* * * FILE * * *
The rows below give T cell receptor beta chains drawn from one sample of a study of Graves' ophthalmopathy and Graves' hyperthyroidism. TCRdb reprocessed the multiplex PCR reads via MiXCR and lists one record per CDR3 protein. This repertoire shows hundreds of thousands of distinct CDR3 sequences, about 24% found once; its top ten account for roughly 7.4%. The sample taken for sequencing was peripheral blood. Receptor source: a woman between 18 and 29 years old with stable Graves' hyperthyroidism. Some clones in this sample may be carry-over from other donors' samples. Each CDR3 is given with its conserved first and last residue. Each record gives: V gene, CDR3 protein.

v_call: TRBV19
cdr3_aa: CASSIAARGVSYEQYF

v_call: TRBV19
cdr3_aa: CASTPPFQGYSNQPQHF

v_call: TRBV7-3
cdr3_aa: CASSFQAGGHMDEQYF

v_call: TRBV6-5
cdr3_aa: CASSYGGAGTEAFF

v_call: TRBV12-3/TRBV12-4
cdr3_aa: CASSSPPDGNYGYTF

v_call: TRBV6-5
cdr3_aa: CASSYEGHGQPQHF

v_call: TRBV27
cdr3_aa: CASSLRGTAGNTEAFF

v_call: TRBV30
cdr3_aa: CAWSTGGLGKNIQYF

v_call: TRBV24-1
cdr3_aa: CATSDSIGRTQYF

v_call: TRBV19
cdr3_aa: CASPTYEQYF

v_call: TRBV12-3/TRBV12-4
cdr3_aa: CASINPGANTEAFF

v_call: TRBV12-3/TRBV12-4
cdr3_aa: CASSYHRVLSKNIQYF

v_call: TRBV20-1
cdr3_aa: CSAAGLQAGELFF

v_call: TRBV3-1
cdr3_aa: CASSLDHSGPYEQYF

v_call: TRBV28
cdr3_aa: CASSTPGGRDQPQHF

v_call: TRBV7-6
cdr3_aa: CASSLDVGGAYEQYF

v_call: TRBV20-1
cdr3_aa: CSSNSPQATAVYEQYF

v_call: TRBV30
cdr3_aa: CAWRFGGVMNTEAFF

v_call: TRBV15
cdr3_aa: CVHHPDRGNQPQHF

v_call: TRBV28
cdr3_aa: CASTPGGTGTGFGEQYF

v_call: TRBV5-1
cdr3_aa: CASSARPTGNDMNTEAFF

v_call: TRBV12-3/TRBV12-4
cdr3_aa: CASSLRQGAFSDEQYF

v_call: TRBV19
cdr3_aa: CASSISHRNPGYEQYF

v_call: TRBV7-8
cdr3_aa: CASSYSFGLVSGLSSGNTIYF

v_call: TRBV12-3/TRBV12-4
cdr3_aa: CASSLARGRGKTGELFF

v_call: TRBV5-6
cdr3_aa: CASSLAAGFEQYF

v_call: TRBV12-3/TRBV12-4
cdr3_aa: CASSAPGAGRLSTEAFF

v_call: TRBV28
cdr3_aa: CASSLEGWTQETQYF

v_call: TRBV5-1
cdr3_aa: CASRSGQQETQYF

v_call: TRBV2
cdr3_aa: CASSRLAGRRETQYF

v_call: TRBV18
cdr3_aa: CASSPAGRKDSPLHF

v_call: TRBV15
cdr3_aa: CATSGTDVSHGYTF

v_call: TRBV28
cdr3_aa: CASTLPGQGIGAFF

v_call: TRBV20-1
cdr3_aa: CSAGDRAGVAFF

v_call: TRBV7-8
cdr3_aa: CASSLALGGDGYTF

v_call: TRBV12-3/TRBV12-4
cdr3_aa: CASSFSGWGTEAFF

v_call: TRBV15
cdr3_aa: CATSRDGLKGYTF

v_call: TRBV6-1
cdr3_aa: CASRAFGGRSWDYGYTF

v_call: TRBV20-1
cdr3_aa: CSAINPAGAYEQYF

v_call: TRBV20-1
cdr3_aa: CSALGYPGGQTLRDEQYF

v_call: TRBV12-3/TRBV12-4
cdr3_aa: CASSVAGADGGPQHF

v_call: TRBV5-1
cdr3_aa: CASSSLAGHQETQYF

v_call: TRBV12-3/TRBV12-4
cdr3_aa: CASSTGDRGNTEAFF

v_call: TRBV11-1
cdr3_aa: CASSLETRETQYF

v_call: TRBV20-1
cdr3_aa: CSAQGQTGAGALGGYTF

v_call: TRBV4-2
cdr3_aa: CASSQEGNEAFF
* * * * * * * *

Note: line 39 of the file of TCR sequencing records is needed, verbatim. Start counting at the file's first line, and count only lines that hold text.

cdr3_aa: CVHHPDRGNQPQHF